Why COVID-19 will soon be a thing of the past
New Delhi, Nov 23: The rapidness at which coronavirus vaccines are being developed will have a significant effect on new technologies that will help in faster drug discoveries, lowering the cost and making it more affordable for the poor, Union Health Minister Harsh Vardhan said.
The process, which used to take 10 years to produce vaccines, is now done in almost 10 months, Vardhan said while addressing the Boston Center of Excellence (BCoE) for Health and Human Development through video conference.
The health minister saluted the millions of frontline workers and elaborated India's strategy to contain the virus.
"It is not the first one and definitely not the last one. But this COVID 19 will soon be a past episode of the 21st century. Our treatment protocol for COVID patients is well defined now," a statement quoted Vardhan as saying.
"Fewer and fewer people infected are dying. We will have vaccines available very soon and the cases will significantly go down in the next few months," he said.
"The rapidness with which we have been able to create vaccines will have a cascading effect on new technologies that will help us all in the near future in faster drug discoveries, lowering the cost and making it more affordable for poorer sections of our population," Vardhan said.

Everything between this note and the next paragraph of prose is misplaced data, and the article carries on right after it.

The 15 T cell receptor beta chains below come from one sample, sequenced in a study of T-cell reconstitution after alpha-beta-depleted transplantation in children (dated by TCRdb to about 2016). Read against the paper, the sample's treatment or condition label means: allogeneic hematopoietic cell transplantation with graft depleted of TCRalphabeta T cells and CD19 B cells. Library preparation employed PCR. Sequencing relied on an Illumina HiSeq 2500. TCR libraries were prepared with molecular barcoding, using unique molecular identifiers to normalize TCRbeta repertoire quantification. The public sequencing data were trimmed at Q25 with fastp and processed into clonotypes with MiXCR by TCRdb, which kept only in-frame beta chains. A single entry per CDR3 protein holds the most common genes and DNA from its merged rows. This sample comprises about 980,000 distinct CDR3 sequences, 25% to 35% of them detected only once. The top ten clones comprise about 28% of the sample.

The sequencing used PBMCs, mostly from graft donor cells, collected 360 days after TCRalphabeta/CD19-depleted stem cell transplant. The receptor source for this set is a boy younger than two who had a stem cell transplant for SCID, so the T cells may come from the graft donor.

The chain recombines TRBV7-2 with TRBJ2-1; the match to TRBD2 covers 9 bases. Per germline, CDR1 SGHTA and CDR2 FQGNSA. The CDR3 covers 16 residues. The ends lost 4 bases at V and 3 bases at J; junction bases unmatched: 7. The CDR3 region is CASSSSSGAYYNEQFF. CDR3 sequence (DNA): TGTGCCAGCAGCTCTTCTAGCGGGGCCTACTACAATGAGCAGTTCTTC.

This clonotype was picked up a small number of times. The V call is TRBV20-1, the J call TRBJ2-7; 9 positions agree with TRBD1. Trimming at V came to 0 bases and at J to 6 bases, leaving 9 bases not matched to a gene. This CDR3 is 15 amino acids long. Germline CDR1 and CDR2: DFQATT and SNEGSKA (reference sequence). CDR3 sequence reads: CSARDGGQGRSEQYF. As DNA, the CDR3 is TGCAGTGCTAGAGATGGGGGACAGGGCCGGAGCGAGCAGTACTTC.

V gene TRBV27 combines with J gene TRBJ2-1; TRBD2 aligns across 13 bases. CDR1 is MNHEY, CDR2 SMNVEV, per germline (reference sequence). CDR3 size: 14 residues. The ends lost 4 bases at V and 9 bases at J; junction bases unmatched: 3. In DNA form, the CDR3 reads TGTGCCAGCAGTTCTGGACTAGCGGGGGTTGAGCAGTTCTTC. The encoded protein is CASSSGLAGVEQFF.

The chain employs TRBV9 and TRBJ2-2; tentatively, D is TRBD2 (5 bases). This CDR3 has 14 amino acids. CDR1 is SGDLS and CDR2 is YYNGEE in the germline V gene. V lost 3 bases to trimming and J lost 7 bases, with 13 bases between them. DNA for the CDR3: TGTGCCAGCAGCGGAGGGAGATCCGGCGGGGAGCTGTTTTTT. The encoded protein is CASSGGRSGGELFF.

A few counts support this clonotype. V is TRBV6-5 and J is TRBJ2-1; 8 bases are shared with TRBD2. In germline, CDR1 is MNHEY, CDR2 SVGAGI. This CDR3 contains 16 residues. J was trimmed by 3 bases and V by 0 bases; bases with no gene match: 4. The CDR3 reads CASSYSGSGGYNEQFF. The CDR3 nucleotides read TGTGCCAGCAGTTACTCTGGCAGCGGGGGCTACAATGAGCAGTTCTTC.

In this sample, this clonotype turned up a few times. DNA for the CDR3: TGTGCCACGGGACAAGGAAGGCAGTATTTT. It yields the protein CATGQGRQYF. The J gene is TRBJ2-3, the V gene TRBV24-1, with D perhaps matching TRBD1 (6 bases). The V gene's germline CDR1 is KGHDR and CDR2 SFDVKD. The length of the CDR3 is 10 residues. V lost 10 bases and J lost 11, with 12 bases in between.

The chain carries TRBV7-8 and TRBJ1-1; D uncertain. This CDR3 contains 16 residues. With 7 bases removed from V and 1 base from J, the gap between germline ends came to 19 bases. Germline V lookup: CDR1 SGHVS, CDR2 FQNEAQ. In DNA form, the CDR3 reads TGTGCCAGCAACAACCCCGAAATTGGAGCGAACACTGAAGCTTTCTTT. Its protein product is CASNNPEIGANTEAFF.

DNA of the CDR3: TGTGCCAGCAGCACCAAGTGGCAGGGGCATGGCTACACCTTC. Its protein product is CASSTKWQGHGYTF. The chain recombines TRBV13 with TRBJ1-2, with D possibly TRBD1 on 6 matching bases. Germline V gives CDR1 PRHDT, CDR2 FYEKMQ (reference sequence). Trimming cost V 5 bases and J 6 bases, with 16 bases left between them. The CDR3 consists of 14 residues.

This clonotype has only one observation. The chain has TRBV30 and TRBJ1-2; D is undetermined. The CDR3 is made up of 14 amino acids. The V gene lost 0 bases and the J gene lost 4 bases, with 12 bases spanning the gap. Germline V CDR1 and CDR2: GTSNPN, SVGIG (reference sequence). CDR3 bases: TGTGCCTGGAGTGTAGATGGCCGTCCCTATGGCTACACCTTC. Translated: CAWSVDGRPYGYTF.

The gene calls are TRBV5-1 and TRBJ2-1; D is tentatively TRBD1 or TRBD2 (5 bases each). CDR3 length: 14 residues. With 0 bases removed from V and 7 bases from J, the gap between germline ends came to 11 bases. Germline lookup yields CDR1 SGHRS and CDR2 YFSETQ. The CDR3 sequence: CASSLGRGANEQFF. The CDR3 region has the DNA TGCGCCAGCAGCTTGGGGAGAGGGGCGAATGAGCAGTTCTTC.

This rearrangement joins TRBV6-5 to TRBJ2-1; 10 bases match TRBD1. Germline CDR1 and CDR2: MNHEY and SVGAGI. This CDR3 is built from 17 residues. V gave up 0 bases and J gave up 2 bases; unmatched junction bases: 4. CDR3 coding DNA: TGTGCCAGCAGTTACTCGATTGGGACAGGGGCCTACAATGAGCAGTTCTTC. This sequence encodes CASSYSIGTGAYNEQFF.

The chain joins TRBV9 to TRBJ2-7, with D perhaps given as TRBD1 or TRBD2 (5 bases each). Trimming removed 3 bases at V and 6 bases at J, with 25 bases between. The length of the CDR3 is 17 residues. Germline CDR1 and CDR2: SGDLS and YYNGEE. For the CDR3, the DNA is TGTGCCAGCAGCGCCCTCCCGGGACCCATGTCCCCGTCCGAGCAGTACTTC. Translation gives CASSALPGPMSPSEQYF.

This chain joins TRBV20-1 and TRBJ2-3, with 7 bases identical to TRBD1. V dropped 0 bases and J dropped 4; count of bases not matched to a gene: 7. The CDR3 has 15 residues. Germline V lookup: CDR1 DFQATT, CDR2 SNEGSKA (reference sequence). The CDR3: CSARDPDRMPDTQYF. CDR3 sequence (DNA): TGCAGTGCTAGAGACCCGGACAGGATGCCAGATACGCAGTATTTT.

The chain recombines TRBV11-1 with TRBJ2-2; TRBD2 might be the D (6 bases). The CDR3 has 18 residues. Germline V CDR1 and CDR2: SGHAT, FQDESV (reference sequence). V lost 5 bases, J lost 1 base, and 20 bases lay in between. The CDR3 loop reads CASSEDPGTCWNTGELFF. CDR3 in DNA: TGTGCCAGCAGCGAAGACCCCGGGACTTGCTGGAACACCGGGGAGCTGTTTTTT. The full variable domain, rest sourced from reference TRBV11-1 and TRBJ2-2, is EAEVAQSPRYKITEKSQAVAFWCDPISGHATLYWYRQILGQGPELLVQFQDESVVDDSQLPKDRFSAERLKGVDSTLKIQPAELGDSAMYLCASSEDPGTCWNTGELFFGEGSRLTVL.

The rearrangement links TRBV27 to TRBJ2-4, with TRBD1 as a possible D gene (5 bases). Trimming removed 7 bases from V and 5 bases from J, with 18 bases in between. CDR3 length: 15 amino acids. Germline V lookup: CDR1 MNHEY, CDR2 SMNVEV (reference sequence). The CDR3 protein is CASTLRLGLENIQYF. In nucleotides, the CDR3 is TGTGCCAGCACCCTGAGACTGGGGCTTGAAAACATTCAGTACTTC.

"The process that used to take 10 years, now produces vaccines almost in 10 months -- developed, tested, and soon will be available in the market," he added.
The knowledge of drug discovery will also help to develop in several new frontiers, as they may enable to find a cure for many viral ailments that do not respond to antibiotics, Vardhan said, expressing hope that the research might have potential in treating superbugs.
He compared the pandemic to a "transitory state of our civilization". "We have not seen the Spanish Flu, World War I and World War II. But we are living in a phase of a silent war," he said.
The minister said India had already mastered all components of modern medicine, from antibiotics to emergency care, surgery, immunisation and vaccine, adding that the focus was now on the quality and affordability of this system, which is becoming more complex.
He elaborated that India had already made strides in remote diagnostics and treatment using the latest telemedicine technology to treat people in many remote villages of the country.
Speaking on yoga and ayurveda, Vardhan described them as India's "gift" to the world.
"The ancient knowledge and health-management system have been using nature's cure for millennia. The time has come for modern medicine and India's traditional system to go together with an integrative approach to impact our lives and much better disease outcomes," he said.
Vardhan invited knowledge and technology experts, and inventors to come to India, join hands with the country's scientists and experts, and create a great collaborative platform to heal people all round the globe, the statement added.